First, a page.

After graduating from the Australian National University in 2003 with First Class Honours and the University Medal in Asian Studies, Nicholas completed his M.Phil and D.Phil at the University of Oxford, where he was a Rhodes Scholar. He has undertaken field research in East, South and Southeast Asia.
In 2006, while a graduate student, Nicholas founded New Mandala, a website which has gone on to become the preeminent public forum in Southeast Asian Studies. In 2010, after returning to Canberra from Oxford, he was appointed Postdoctoral Fellow at the Australian Research Council Centre of Excellence in Policing and Security. From 2011, Nicholas held a number of key academic positions in the ANU College of Asia and the Pacific, including as convenor of the PhB program and as Deputy Director of the Coral Bell School of Asia Pacific Affairs. He also served as Director of the ANU Myanmar Research Centre, an institution he helped establish in 2015.
In his final ANU role from 2017-2019, Nicholas was the Associate Dean in the ANU College of Asia and the Pacific responsible for development and impact initiatives. In this role, he led the College’s engagement across government, business and civil society.
Nicholas is currently the State Secretary for the Rhodes Scholarship in Tasmania. He also sits on the Westpac Scholars Trust National Selection Panel for the Future Leader and Research Fellow schemes and convenes the Leadership Development Program for Westpac’s Asian Exchange program. He works closely with a number of other Australian businesses to support the quality of their engagement with Asia.
His primary academic focus is the study of political conflict and social change in mainland Southeast Asia. He has examined these themes across the borderlands where Myanmar rubs against India, Bangladesh and China. While studying these areas, Nicholas has continued to research, write and lecture about Thailand, a country at the heart of some of his oldest academic interests.
Nicholas is a Graduate of the Australian Institute of Company Directors (GAICD) and a Senior Fellow of the Higher Education Academy (SFHEA).
- Doctor of Philosophy: Spatial control and symbolic politics at the intersection of China, India and Burma, University of Oxford, UK, 2010
- Master of Philosophy: Finding space for development: Kachin politics on Burma’s fringe, University of Oxford, UK, 2007
- Bachelor of Asian Studies: Focus on the Tai village: Thai interpretations of the Shan along the Thai-Burma Border, Australian National University, 2003
Fields of Research
- Government and politics of Asia and the Pacific (440807)
- Sociological methodology and research methods (441006)
- Public policy (440709)
- International relations (440808)
- International economics (380110)
- Sociology of culture (441008)
- Expanding knowledge in human society (280123)
- Political systems (230203)
- International political economy (excl. international trade) (230304)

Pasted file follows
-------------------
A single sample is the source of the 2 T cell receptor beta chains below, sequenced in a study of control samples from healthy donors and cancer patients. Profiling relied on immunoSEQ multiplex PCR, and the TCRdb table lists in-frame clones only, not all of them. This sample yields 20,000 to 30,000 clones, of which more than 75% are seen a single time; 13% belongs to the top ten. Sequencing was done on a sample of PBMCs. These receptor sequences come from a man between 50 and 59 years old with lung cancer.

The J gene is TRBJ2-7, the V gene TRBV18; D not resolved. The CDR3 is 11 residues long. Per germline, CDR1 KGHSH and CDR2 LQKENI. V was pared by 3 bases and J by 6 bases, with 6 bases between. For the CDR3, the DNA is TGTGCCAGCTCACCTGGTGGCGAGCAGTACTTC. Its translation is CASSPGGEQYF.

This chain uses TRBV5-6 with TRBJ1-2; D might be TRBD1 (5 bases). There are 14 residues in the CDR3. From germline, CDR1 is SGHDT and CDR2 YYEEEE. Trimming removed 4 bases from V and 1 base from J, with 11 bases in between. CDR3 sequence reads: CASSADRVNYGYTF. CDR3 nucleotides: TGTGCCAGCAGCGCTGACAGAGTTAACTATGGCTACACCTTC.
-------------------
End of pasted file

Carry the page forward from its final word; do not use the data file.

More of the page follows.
- Trade policy (150103)
- Government and politics (230299)
- Other culture and society (139999)
Journal Article(2 outputs)
|2020||McCarthy G, Farrelly N, 'Peri-conflict peace: brokerage, development and illiberal ceasefires in Myanmar's borderlands', Conflict, Security & Development, 20, (1) pp. 141-163. ISSN 1467-8802 (2020) [Refereed Article]|
Citations: Scopus - 8Web of Science - 4
|2020||Simpson A, Farrelly N, 'The Rohingya crisis and questions of accountability', Australian Journal of International Affairs, 74, (5) pp. 486-494. ISSN 1035-7718 (2020) [Refereed Article]|
Chapter in Book(6 outputs)
|2018||Farrelly N, 'Explaining Naypyitaw under the National League for Democracy', Myanmar Transformed?: People, Places and Politics, ISEAS Publishing, J Chambers, G McCarthy, N Farrelly, C Win (ed), Singapore, pp. 181-198. ISBN 978-981-4818-55-1 (2018) [Research Book Chapter]|
|2017||Farrelly N, 'Reflections on Political Cultures in Thought and Action', Muddy Boots and Smart Suits: Researching Asia-Pacific Affairs, ISEAS-Yusof Ishak Institute, N Farrelly, A King, M Wesley, H White (ed), Singapore, pp. 28-39. ISBN 9789814459792 (2017) [Research Book Chapter]|
|2017||Farrelly N, 'Myanmar: Religion, Identity, and Conflict in a Democratic Transition', Peacebuilding in Deeply Divided Societies: Toward Social Cohesion?, Palgrave Macmillan, FD Cox, TD Sisk (ed), United Kingdom, pp. 137-174. ISBN 978-3-319-50714-9 (2017) [Research Book Chapter]|
|2017||Farrelly N, Wesley M, 'Internationalizing Minimal English: Perils and Parallels', Minimal English for a Global World: Improved Communication Using Fewer Words, Palgrave Macmillan, C Goddard (ed), United Kingdom, pp. 95-112. ISBN 978-3-319-62511-9 (2017) [Research Book Chapter]|
|2017||Farrelly N, Win C, 'Disciplining democracy: Explaining the rhythms of Myanmar's first Hluttaw, 2011-2016', Public Policy in the 'Asian Century': Concepts, Cases and Futures, Palgrave Macmillan, S Bice, A Poole, H Sullivan (ed), London, pp. 87-117. ISBN 978-1-137-60251-0 (2017) [Research Book Chapter]|
|2017||King A, Farrelly N, 'Muddy Boots and Smart Suits: Practical Considerations for Research in the Twenty-first Century', Muddy Boots and Smart Suits: Researching Asia-Pacific Affairs, ISEAS-Yusof Ishak Institute, N Farrelly, A King, M Wesley, H White (ed), Singapore, pp. 185-198. ISBN 9789814459792 (2017) [Research Book Chapter]|
Grants & Funding
Number of grants
- Department of State Growth (Tas) ($100,000)
- Contract Research
- Administered By
- University of Tasmania
- Research Team
- Farrelly NS
|PhD||The Effects of US Ballistic Missile Defence on Nuclear Deterrence and Regional Security: A comparative case study analysis of Russian and Chinese nuclear deterrence, and the effects of BMD||2020|
|PhD||Coming Out Later in Life and Help-seeking: Exploring the experiences of older lesbian and bisexual women||2020|